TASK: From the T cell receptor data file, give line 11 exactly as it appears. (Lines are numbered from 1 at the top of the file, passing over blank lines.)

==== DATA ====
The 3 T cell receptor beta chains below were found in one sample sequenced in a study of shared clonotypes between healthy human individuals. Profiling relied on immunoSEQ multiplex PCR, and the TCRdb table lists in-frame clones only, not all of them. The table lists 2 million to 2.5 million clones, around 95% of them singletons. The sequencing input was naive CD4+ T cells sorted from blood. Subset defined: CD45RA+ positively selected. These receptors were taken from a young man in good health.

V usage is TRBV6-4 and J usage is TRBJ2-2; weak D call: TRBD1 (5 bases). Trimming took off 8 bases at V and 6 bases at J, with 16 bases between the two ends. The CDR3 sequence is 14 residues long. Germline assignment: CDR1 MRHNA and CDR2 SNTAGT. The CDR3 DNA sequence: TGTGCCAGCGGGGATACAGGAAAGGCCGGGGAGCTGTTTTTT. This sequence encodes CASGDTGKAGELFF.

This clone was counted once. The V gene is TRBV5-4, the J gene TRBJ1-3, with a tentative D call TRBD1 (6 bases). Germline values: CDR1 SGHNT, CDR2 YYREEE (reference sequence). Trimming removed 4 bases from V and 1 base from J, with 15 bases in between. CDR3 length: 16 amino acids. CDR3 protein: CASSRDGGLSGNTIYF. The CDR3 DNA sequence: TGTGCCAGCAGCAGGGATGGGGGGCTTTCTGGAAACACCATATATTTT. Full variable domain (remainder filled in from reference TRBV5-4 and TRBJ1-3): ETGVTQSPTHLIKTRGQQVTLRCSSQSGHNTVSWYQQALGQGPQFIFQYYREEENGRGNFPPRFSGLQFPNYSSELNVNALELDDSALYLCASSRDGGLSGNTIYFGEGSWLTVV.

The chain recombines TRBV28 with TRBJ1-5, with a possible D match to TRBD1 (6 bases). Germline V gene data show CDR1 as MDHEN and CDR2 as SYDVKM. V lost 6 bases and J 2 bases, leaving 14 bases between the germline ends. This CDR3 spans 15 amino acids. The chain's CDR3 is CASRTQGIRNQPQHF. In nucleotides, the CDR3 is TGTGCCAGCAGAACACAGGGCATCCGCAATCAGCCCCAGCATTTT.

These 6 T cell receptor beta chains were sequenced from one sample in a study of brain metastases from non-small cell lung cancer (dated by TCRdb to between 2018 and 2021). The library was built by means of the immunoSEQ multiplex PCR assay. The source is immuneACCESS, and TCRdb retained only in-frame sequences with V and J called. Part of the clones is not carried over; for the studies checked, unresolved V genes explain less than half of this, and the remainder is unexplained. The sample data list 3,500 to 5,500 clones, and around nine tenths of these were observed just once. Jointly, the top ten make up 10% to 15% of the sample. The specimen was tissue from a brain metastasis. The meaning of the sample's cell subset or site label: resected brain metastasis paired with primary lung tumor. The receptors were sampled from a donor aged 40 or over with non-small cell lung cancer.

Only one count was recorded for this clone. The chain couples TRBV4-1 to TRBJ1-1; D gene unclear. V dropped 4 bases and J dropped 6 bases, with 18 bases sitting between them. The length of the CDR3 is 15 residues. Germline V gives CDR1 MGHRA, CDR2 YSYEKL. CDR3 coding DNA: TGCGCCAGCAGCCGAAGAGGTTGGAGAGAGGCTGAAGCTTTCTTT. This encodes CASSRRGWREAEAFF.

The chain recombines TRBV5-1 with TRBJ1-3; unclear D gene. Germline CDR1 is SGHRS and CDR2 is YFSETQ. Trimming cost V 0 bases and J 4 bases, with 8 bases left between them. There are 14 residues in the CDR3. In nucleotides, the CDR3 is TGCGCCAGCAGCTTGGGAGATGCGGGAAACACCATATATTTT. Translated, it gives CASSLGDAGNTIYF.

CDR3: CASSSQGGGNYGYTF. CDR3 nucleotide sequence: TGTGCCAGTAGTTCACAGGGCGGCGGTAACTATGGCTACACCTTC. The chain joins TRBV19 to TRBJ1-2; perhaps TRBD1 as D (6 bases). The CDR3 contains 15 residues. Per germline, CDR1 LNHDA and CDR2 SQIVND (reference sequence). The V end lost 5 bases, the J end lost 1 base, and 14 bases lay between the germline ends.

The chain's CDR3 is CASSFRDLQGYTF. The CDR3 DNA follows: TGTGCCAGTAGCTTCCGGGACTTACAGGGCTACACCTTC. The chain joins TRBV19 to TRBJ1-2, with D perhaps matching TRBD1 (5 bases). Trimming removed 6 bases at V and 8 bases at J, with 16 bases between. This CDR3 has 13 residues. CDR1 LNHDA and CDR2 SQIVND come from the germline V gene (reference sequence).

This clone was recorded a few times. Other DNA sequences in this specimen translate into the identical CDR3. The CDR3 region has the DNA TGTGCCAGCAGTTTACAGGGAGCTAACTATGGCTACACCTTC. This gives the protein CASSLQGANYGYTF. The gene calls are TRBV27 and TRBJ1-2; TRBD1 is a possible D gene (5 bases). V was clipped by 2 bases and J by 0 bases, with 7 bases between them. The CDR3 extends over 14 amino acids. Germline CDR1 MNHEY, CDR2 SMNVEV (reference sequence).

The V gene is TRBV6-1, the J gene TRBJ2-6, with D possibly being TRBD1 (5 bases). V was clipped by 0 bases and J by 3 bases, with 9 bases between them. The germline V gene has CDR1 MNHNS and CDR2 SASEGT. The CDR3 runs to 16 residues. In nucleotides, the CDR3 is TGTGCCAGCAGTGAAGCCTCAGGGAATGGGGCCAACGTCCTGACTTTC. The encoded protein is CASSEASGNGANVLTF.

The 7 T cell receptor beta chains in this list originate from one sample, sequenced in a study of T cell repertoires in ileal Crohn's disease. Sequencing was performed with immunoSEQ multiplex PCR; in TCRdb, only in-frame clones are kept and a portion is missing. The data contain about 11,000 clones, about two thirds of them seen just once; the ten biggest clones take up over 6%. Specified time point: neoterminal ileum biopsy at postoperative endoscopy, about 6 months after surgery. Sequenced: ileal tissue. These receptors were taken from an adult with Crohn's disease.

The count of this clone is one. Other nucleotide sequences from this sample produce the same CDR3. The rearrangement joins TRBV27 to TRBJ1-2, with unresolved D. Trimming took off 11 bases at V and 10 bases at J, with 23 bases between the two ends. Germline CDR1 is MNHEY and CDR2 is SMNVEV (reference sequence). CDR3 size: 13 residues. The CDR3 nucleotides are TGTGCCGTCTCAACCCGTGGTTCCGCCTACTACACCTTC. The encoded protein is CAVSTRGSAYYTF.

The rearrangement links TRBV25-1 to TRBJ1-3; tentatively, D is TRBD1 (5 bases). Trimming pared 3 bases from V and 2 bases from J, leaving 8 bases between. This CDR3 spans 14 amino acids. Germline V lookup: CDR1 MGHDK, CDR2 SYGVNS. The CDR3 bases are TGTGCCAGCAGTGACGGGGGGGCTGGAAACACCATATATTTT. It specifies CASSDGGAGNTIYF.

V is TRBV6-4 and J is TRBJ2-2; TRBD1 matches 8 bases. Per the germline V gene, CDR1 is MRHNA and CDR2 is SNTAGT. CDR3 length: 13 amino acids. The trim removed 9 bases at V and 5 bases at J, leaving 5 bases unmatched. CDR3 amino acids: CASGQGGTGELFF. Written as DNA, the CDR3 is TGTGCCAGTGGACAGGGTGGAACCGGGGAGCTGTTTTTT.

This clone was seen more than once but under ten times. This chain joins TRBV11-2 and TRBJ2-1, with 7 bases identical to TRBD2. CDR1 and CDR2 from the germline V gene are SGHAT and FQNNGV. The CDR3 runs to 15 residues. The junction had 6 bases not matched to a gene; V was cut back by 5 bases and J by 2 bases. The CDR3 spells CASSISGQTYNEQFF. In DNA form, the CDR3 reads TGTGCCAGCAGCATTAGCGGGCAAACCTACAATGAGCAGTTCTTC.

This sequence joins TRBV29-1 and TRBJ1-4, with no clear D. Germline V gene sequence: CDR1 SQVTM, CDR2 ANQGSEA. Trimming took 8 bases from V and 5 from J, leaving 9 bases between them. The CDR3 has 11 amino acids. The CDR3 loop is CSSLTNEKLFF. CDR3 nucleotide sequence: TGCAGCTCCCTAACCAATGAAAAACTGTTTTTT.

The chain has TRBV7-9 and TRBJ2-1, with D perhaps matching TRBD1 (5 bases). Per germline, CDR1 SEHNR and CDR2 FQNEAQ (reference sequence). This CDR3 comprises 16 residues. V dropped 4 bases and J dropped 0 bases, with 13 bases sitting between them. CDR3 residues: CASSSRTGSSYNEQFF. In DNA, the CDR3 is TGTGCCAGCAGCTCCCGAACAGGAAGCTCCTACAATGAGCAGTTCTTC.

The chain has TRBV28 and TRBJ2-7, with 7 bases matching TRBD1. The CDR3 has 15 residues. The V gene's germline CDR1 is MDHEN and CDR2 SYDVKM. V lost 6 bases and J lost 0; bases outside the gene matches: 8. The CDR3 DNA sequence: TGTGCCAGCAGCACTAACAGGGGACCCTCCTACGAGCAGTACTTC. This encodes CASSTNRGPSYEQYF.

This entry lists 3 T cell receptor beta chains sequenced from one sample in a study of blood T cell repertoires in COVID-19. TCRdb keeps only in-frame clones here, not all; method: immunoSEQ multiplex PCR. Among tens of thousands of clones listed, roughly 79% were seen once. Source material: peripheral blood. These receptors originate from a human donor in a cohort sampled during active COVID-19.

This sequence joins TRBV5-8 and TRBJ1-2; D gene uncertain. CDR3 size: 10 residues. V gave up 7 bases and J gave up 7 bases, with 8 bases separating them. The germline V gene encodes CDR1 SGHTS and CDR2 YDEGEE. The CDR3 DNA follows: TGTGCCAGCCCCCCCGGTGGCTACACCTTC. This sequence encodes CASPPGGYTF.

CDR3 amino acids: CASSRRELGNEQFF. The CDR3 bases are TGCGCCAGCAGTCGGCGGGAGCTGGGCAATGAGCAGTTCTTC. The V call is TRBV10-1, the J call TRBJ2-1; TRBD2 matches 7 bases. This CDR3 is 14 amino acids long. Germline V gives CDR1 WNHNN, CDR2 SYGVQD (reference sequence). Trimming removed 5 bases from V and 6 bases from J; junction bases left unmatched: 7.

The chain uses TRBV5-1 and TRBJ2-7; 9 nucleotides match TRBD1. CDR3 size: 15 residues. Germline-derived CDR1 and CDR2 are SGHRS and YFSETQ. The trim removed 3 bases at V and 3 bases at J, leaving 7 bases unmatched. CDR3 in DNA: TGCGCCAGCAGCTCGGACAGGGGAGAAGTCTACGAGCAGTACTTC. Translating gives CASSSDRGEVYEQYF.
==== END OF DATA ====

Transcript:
The V gene is TRBV6-1, the J gene TRBJ2-6, with D possibly being TRBD1 (5 bases). V was clipped by 0 bases and J by 3 bases, with 9 bases between them. The germline V gene has CDR1 MNHNS and CDR2 SASEGT. The CDR3 runs to 16 residues. In nucleotides, the CDR3 is TGTGCCAGCAGTGAAGCCTCAGGGAATGGGGCCAACGTCCTGACTTTC. The encoded protein is CASSEASGNGANVLTF.